FutureWater’s approach rests on: 1) the collection and analysis of data retrieved from documents, large datasets, and in-situ field inspections and stakeholder interviews, and 2) the scoring of the risks previously identified based on a final expert judgment.
Key sources of information for this risk screening included:
Existing documentation, reports, plans, and local legislation that may affect the access to water for irrigation
Existing and publicly accessible spatial and GIS data, including satellite imagery and thematic datasets available through national and regional agencies and platforms (Ebro River Basin Authority, National Infrastructure of Geospatial Data, Spanish Information System of Water)
Meteorological data (rainfall and temperature) from nearby weather stations
Groundwater level from the Spanish National Ministry of Environment.
Private data and documents generated by clients and stakeholders through personal and follow-up communications with farmer
Key variables analyzed and evaluated at the district and regional scales, to the extent relevant to the farm, included:
Water availability of surface and groundwater resources. For groundwater, a trend analysis of water levels, and first-order assessment of quality constraints and risks is included.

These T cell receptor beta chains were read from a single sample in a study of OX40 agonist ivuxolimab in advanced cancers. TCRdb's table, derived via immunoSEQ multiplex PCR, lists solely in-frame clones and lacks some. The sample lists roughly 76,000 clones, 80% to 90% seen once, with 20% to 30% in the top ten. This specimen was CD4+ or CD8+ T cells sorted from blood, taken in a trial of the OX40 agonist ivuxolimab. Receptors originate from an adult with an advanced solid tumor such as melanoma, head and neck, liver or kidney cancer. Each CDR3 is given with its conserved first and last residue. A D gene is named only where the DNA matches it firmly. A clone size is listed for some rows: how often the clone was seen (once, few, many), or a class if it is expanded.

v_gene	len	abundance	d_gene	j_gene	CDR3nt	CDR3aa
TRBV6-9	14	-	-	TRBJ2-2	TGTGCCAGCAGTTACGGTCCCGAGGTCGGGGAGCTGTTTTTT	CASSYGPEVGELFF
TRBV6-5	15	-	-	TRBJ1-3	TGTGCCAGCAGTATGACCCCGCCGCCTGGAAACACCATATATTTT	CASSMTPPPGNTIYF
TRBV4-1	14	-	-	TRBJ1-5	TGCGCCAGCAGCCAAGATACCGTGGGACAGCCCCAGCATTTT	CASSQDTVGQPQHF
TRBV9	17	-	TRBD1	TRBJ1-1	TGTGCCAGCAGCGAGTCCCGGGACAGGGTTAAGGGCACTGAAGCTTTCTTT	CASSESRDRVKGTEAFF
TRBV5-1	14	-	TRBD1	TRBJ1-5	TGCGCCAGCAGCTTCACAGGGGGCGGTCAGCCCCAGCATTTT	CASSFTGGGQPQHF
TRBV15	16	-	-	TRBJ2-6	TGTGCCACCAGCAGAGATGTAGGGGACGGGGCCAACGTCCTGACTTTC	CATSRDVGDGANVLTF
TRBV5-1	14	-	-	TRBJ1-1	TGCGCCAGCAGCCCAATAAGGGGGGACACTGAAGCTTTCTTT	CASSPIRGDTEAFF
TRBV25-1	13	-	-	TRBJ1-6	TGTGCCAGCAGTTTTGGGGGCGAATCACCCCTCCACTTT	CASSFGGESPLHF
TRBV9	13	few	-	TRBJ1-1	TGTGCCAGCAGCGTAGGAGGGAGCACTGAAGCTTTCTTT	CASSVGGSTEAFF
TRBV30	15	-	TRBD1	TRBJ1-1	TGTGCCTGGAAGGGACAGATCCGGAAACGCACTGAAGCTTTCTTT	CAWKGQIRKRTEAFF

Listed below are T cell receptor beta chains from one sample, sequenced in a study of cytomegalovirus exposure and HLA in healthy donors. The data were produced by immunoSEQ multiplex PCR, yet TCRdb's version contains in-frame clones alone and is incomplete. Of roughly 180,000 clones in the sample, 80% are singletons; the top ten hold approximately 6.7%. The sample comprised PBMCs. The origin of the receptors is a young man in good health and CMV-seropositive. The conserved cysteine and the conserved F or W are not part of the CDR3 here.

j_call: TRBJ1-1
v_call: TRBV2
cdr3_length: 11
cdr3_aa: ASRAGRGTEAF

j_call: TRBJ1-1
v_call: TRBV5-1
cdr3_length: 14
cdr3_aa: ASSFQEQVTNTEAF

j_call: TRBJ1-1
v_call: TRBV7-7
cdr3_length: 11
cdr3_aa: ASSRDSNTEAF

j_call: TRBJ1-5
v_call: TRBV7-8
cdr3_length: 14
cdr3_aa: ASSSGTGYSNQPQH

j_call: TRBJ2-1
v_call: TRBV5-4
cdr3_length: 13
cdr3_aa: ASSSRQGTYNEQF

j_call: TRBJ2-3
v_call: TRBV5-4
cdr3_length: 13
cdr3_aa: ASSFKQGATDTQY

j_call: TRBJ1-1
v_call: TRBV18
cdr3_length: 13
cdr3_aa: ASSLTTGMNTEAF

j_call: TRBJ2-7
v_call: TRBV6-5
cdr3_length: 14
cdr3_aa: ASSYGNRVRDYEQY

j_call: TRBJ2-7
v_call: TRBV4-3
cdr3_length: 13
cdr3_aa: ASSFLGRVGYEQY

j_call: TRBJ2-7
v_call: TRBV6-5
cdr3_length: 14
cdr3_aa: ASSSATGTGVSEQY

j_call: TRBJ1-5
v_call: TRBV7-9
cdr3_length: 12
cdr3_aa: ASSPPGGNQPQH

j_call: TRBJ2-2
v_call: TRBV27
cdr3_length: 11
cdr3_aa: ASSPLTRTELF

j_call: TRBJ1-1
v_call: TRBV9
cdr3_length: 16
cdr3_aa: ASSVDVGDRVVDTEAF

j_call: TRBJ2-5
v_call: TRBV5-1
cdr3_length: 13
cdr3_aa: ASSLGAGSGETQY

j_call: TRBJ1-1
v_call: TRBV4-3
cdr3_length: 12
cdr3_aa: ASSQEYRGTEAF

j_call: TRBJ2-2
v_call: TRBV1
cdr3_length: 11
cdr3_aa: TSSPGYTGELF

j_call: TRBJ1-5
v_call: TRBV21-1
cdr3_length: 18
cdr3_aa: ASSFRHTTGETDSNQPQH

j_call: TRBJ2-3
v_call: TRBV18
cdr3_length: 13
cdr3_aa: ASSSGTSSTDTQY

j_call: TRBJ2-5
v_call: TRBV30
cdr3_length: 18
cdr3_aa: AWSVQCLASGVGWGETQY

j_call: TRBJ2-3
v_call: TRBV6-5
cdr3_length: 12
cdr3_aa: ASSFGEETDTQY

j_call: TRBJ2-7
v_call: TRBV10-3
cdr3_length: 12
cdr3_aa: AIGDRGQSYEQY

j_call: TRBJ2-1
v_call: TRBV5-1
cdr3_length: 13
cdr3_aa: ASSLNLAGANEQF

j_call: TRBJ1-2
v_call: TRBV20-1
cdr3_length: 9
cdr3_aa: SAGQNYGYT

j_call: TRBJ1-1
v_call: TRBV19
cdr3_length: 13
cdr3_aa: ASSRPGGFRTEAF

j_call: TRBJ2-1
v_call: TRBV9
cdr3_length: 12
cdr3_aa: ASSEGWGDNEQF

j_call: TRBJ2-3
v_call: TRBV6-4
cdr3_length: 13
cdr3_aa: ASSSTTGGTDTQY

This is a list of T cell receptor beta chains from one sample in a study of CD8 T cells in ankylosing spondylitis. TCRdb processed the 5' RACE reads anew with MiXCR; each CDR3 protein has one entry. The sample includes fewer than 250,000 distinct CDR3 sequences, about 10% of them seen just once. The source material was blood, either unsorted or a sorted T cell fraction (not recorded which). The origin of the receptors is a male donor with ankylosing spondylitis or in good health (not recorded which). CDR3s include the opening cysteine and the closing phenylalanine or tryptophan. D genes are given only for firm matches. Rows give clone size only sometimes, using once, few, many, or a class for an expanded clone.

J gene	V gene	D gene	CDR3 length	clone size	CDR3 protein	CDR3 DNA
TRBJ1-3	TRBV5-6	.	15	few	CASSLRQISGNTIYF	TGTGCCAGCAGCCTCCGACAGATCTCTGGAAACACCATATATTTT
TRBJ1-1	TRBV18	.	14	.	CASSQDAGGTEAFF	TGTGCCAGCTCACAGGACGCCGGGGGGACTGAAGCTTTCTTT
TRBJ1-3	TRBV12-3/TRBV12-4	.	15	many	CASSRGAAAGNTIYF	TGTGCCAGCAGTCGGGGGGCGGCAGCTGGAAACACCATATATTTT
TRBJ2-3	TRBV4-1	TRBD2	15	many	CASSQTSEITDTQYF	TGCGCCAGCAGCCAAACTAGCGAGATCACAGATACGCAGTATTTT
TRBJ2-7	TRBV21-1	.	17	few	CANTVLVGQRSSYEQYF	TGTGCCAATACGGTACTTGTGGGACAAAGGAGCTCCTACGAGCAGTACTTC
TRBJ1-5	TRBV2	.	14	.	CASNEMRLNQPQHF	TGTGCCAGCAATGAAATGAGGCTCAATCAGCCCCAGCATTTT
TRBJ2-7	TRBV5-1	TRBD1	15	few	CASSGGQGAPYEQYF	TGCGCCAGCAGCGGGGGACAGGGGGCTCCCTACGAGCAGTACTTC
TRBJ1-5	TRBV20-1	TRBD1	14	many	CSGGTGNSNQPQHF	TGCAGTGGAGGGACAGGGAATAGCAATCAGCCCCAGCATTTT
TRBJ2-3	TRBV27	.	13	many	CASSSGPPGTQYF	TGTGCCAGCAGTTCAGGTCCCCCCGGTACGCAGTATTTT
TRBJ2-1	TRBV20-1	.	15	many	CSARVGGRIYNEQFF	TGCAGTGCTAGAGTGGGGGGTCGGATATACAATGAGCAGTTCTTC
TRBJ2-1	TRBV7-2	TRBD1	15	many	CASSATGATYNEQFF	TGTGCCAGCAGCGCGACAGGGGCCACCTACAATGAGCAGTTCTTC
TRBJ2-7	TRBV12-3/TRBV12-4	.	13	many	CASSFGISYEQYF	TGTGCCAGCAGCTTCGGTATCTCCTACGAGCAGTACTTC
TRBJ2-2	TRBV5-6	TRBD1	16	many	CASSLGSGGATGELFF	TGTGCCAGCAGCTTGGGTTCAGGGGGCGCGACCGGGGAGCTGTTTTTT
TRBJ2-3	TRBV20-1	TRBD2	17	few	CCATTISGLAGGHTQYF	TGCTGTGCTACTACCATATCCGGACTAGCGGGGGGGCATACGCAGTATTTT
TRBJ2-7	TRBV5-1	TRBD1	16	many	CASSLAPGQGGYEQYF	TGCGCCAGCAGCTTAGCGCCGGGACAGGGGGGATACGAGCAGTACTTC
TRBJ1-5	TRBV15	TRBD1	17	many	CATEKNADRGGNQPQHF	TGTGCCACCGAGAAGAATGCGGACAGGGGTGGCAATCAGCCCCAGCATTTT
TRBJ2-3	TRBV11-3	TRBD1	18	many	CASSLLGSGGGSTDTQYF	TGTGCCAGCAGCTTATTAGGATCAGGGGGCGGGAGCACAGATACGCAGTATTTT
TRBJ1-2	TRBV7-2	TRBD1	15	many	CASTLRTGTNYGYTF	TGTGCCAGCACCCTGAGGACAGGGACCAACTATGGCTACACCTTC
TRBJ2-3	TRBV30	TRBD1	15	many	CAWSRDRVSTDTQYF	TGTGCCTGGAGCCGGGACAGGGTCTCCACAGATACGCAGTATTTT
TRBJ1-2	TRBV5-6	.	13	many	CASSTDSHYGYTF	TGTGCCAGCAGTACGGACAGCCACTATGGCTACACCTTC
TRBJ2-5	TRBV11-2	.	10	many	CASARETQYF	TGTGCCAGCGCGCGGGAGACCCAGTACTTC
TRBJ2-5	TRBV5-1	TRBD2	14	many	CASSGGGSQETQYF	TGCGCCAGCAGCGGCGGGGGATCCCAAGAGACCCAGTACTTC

Impacts of climate change on water resources availability based on rainfall and temperature trends and projections for the region.
Water quality for irrigation purposes.
Potential conflicts due to competition for water in agriculture and other sectors of activity.
Legislative and policy-related factors that may affect the overall performance were also analyzed risk-by-risk.
Four factors of risk were analyzed: water availability, climate change, water quality, and water conflict. Each factor of risk was scored according to a risk matrix in which levels of probability of occurrence and impact severity were qualified based on data and expert judgement. For each factor, a risk matrix with three levels of overall risk were adopted: Low Risk (L), Moderate Risk (M), and High Risk (H)
In this particular project, the approach was implemented in four different settings located in the area.